3.5 Effects of Nox1/4 inhibitor disposal on immune related cytokines IFN α, IFN β and IFNγ

A previous study had proved IFN α and IFN β expression increased in inflammatory setting induced by hypoxia [24]. The expression of IFNγ was decreased when lung warm ischemia reperfusion injury was attenuated [25]. Q-PCR analysis demonstrated a significant upregulation IFN α, IFN β and IFNγ (7.32 ± 0.75, 2.30 ± 0.16 and 1.77 ± 0.00 fold respectively) after 60 minutes ischemia and 120 minutes reperfusion (Fig 6A, 6B and 6C), and 5.0mg/kg Nox1/4 inhibitor pretreatment dramatically decreased the levels of them. The above results confirmed that the lung protective effects of Nox1/4 inhibitor may be regulated via the regulation of immune function.

Fig 6. Effects of 5.0mg/kg Nox1/4 inhibitor pretreatment on IFN α/β/γ mRNA expression after LIRI.

(A) The mRNA expression levels of IFN α by Q-PCR analysis; (B) The mRNA expression levels of IFN β Q-PCR analysis; (C) The mRNA expression levels of IFNγ by Q-PCR analysis. Data were expressed as Mean ± SEM (n = 6~8) and compared by one-way ANOVA. ***P<0.0005 vs. sham group or 5.0Nox+IR group; ****P<0.0001 vs. sham group or 5.0Nox+IR group.

4. Discussion

In the current study, we tested whether different dose of Nox1/4 inhibitors had a different function in the progress of lung ischemia reperfusion injury in mice model. Our finding demonstrated that 5.0mg/kg Nox1/4 inhibitors pretreatment could mitigate lung injury after ischemia and reperfusion, while 2.5mg/kg had no significant lung protective effects. Histopathological and apoptosis results showed a significant lung injury after ischemia and reperfusion, but they were palliated by pretreatment of 5.0mg/kg Nox1/4 inhibitors. The benefit of 5.0mg/kg Nox1/4 inhibitor was further verified by improving acidosis and downregulating of inflammation and autophagy cytokines expression. In addition, IFN α and IFN β and IFNγ, involving the regulation of pro-inflammatory cytokines [24], were significantly upregulated after LIRI, but those trends were also controlled by 5.0mg/kg Nox1/4 inhibitor disposal. The present study showed a potential interrelationship between Nox1/4 inhibitor pretreatment and the progress of LIRI.

It was well known that LIRI involved a series of pathological reactions including oxidative stress, inflammation, autophagy and innate immunity [2, 26, 27]. Increasing evidence showed ROS generated by Nox could lead to inflammatory damage through the expression of transcription activator and inflammatory factors, including NF-κB p65, IL-6 and TNFα. Nox4 KO reduced infract size after cardiac ischemia-reperfusion and Nox1/4 inhibitor administration played anti-inflammation via reducing ROS level in ischemia retina [28, 29]. Over-production of ROS had been proven to involve LIRI and inflammatory processes [30]. The severity of lung injury was assessed by alveolar congestion, hemorrhage, interstitial edema, neutrophil count and alveolar wall thickness [20, 21]. Indeed, that Nox1/4 inhibitor was a kind of substance to avoid ROS generation was well-known, but whether the benefit of it could extend to protect LIRI and the minimal dose were poorly understood. According to existing literature, the dose of Nox1/4 inhibitor to inhibit NADPH-dependent ROS production could be ranging from 5–60 mg/kg p.o [31]. However, because of the higher bioavailability by i.p, we started the dose from 2.5 mg/kg in order to obtain the minimal dose for mitigating LIRI. Consisted with previous research, our data also confirmed that 5.0 mg/kg Nox1/4 inhibitor administration apparently reduced lung injury score and cell apoptosis. Thus, we proposed that 5.0mg/kg Nox1/4 inhibitor was a minimal dose in attenuating LIRI. However, the above results were not enough to prove the lung protective effects by Nox1/4 inhibitor. Next, we further explored the lung protective effects of 5.0mg/kg Nox1/4 inhibitor through molecular mechanisms. Fortunately, we also determined the level of NF-κB, TNF α, IL-6 was dramatically upregulated after LIRI and downregulated after 5.0mg/kg pretreatment respectively. All of above results proved 5.0 mg/kg Nox1/4 inhibitor pretreatment had the effects of anti-inflammation in LIRI model.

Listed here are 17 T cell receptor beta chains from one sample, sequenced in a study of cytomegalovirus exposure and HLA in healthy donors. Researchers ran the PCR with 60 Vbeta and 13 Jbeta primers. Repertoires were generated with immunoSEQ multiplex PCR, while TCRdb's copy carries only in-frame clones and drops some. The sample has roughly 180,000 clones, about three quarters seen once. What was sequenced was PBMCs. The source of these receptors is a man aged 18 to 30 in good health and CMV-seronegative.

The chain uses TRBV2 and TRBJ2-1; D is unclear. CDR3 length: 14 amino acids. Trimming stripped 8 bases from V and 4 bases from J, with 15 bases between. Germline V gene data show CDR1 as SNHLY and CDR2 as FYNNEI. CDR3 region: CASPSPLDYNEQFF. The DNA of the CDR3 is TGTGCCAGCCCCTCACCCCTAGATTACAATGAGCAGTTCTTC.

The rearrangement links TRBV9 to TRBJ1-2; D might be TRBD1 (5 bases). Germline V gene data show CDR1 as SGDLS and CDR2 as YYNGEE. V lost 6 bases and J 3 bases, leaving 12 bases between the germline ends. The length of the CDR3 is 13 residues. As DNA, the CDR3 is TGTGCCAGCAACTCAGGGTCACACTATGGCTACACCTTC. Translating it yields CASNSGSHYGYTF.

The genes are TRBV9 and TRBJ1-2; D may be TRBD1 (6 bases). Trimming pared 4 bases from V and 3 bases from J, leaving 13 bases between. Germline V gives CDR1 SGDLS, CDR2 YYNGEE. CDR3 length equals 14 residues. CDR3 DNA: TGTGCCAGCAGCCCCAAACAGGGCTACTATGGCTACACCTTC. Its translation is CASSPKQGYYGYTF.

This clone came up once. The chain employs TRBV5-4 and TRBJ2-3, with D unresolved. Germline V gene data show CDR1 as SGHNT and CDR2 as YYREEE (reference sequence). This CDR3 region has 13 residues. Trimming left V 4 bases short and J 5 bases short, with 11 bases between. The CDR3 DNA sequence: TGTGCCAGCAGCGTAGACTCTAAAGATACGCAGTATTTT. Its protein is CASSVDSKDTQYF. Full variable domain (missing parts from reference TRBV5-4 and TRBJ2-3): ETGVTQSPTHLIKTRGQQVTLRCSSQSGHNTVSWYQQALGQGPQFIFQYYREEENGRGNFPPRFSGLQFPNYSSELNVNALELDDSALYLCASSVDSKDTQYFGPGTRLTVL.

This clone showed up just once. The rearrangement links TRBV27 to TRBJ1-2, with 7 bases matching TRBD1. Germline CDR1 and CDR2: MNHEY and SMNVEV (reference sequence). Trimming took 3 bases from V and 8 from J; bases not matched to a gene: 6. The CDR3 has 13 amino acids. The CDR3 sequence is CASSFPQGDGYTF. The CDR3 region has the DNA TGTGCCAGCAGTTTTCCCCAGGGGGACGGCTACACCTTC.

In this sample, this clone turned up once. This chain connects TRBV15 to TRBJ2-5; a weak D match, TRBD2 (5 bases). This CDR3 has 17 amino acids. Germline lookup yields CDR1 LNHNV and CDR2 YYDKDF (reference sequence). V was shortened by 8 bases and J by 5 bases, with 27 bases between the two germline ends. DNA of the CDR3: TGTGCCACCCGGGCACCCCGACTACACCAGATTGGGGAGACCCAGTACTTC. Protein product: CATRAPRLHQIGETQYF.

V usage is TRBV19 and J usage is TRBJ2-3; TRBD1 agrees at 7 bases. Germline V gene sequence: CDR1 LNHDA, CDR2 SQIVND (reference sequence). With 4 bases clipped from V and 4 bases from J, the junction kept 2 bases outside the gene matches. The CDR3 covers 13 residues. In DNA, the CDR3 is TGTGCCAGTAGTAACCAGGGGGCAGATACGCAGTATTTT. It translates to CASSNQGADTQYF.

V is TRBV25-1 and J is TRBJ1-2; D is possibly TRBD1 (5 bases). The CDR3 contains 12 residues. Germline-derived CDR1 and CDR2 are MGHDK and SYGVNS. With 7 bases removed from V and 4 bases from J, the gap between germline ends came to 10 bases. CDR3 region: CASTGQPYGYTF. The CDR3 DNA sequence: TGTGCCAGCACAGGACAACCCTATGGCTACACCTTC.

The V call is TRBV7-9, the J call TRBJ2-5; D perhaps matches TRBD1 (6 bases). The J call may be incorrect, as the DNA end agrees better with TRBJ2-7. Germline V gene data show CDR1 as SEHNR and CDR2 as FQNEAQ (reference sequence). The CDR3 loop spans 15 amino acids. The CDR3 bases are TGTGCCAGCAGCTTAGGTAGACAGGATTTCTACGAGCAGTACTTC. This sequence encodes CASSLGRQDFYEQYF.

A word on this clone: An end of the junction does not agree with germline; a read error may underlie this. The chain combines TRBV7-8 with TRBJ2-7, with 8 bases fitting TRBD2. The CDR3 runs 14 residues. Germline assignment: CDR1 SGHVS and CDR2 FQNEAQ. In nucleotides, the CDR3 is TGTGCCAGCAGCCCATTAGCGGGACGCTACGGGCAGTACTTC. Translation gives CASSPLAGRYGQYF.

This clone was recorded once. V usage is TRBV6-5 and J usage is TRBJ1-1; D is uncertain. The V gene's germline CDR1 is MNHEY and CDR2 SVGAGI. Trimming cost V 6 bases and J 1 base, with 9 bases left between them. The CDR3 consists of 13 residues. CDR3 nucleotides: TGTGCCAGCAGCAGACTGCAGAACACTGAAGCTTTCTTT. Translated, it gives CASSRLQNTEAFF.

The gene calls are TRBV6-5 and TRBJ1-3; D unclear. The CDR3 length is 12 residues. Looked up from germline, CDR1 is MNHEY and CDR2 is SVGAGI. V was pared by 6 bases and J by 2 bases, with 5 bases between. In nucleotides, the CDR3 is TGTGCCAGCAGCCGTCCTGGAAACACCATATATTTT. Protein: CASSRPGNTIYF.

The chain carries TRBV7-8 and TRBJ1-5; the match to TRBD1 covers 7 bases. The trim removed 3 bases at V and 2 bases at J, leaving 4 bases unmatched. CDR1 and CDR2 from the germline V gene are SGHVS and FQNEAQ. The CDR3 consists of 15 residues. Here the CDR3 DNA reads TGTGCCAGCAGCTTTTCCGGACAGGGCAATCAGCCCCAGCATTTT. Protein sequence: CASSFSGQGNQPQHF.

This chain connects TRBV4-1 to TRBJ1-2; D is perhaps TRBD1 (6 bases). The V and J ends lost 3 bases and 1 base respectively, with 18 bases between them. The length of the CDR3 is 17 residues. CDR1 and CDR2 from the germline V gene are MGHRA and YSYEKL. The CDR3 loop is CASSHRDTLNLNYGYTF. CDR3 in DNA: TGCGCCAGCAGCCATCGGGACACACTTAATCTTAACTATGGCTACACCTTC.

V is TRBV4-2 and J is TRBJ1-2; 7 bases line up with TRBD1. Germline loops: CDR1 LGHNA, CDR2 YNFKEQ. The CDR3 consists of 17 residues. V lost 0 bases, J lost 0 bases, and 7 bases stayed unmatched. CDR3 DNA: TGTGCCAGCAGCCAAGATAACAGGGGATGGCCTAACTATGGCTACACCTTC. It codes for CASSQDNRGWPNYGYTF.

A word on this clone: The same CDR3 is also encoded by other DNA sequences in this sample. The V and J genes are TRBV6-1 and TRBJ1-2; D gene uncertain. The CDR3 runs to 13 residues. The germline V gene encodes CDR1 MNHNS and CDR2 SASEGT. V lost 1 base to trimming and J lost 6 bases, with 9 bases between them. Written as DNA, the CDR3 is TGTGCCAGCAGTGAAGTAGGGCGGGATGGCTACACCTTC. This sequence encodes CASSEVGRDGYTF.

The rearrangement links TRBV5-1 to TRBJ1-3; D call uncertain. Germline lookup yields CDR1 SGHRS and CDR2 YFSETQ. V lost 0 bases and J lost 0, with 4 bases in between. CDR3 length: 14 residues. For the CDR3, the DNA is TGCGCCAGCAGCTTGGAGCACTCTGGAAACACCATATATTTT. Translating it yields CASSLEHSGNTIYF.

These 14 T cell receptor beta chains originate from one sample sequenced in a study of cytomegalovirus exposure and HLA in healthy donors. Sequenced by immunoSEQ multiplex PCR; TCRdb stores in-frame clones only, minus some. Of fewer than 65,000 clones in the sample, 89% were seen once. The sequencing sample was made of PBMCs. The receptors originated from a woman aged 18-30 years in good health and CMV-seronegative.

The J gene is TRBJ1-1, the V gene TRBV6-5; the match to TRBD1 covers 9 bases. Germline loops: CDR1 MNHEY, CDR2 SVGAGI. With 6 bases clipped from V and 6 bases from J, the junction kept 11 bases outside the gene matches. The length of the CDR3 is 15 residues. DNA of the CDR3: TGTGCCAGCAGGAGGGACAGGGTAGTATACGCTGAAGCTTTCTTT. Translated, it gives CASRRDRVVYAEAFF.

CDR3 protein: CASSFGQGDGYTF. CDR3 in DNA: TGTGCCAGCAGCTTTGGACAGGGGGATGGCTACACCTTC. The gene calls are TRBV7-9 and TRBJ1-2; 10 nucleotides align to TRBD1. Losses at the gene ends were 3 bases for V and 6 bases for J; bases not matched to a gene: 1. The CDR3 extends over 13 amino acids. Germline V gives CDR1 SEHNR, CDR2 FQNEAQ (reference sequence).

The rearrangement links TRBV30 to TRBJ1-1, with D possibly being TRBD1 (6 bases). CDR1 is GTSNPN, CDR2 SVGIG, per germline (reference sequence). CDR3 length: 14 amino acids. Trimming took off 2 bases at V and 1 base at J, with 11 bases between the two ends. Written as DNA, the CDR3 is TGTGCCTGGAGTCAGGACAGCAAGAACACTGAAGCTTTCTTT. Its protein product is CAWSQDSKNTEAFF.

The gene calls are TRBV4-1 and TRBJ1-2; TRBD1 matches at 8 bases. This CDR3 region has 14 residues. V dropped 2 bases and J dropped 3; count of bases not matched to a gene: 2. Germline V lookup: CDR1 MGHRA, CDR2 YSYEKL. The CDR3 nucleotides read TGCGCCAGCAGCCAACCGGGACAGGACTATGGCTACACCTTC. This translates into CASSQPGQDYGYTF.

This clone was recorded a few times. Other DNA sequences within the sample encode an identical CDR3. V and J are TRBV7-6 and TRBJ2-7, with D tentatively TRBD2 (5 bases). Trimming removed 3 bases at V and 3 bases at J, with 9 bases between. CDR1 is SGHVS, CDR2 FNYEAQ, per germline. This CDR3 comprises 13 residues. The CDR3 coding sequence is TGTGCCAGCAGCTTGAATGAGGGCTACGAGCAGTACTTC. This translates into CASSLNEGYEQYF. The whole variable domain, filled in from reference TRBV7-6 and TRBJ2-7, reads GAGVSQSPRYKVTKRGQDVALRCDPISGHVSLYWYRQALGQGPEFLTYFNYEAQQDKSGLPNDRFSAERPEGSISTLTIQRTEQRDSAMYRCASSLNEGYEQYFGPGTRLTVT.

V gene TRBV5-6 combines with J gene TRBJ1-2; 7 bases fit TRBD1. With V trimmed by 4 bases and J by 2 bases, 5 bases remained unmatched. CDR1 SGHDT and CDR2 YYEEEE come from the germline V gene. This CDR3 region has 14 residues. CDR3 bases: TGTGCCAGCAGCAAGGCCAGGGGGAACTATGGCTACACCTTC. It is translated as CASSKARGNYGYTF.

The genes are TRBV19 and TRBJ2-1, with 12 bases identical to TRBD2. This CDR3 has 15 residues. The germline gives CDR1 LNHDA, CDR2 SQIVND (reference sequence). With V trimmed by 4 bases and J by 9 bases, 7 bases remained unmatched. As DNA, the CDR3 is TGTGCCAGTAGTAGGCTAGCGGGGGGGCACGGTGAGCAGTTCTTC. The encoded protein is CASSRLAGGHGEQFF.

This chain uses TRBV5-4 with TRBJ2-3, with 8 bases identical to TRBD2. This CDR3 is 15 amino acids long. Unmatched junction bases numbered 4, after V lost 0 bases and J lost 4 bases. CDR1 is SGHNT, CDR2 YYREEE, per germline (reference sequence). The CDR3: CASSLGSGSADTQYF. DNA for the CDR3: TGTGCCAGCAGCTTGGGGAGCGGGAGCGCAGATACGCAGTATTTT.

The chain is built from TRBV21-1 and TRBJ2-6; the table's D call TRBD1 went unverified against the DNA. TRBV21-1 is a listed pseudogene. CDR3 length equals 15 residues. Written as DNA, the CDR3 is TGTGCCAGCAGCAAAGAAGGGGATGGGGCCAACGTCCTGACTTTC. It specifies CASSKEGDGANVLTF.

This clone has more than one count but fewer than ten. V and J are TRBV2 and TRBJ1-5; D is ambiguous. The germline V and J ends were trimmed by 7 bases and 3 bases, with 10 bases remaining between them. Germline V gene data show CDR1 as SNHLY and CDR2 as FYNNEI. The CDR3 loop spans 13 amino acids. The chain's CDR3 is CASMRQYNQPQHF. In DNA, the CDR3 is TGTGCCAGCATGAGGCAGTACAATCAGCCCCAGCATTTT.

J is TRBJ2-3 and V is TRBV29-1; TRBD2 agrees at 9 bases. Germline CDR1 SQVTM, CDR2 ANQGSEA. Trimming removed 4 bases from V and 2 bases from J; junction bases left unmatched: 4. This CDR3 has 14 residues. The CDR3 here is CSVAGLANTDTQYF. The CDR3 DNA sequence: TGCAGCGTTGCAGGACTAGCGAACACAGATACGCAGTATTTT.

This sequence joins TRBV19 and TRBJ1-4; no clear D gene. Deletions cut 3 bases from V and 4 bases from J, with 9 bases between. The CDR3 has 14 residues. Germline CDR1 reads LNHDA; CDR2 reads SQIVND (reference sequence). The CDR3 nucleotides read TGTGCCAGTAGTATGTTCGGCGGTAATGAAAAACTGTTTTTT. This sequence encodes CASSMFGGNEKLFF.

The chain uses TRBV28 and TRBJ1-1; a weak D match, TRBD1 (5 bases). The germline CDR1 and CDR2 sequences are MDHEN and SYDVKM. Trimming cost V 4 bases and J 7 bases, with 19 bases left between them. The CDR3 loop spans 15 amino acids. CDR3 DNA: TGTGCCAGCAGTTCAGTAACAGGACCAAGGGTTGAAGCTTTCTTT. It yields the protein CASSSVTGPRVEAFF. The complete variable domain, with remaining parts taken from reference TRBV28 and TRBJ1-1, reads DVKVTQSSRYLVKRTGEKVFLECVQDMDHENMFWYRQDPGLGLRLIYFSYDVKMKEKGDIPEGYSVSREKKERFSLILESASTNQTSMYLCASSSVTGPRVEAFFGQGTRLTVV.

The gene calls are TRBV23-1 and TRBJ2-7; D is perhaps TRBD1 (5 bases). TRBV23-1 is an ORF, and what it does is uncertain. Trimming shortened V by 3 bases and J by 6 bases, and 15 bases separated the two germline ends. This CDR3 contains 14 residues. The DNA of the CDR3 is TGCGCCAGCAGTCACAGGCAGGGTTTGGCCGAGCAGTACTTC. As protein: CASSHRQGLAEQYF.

Hypercapnic was not easily avoided after LIRI or long-time mechanical ventilation. Kavanagh’s group first demonstrated the benefit effects of hypercapnic after LIRI in the isolated rat lung [32]. However, there was no consensus on an acceptable lower limit for pH value. Compared with other groups, our study showed the lower PH value in IR group with more severe lung injury. The contradiction may due to limited PH value with protective effect, and beyond it may have opposite effects. Thus, we speculated moderate hypercapnic had protective effects after LIRI, but more severe hypercapnic would reduce or eliminate the benefits, which was similar with previous study [33]. Therefore, further experiments should be conducted to obtain the lowest protective PH value. Moreover, it was well known the serious LIRI was always accompanied pulmonary dysfunction. In clinical practice, PaO2/FiO2 ratio was an indicator to reflect the severity of lung injury. Interestingly, PaO2/FiO2 did not show any statistical difference between three groups in this study, only with a decreasing trend in IR group. We attributed it to the pulmonary function was still within compensative scope, even after ischemia-reperfusion, which was similar in clinical practice [34].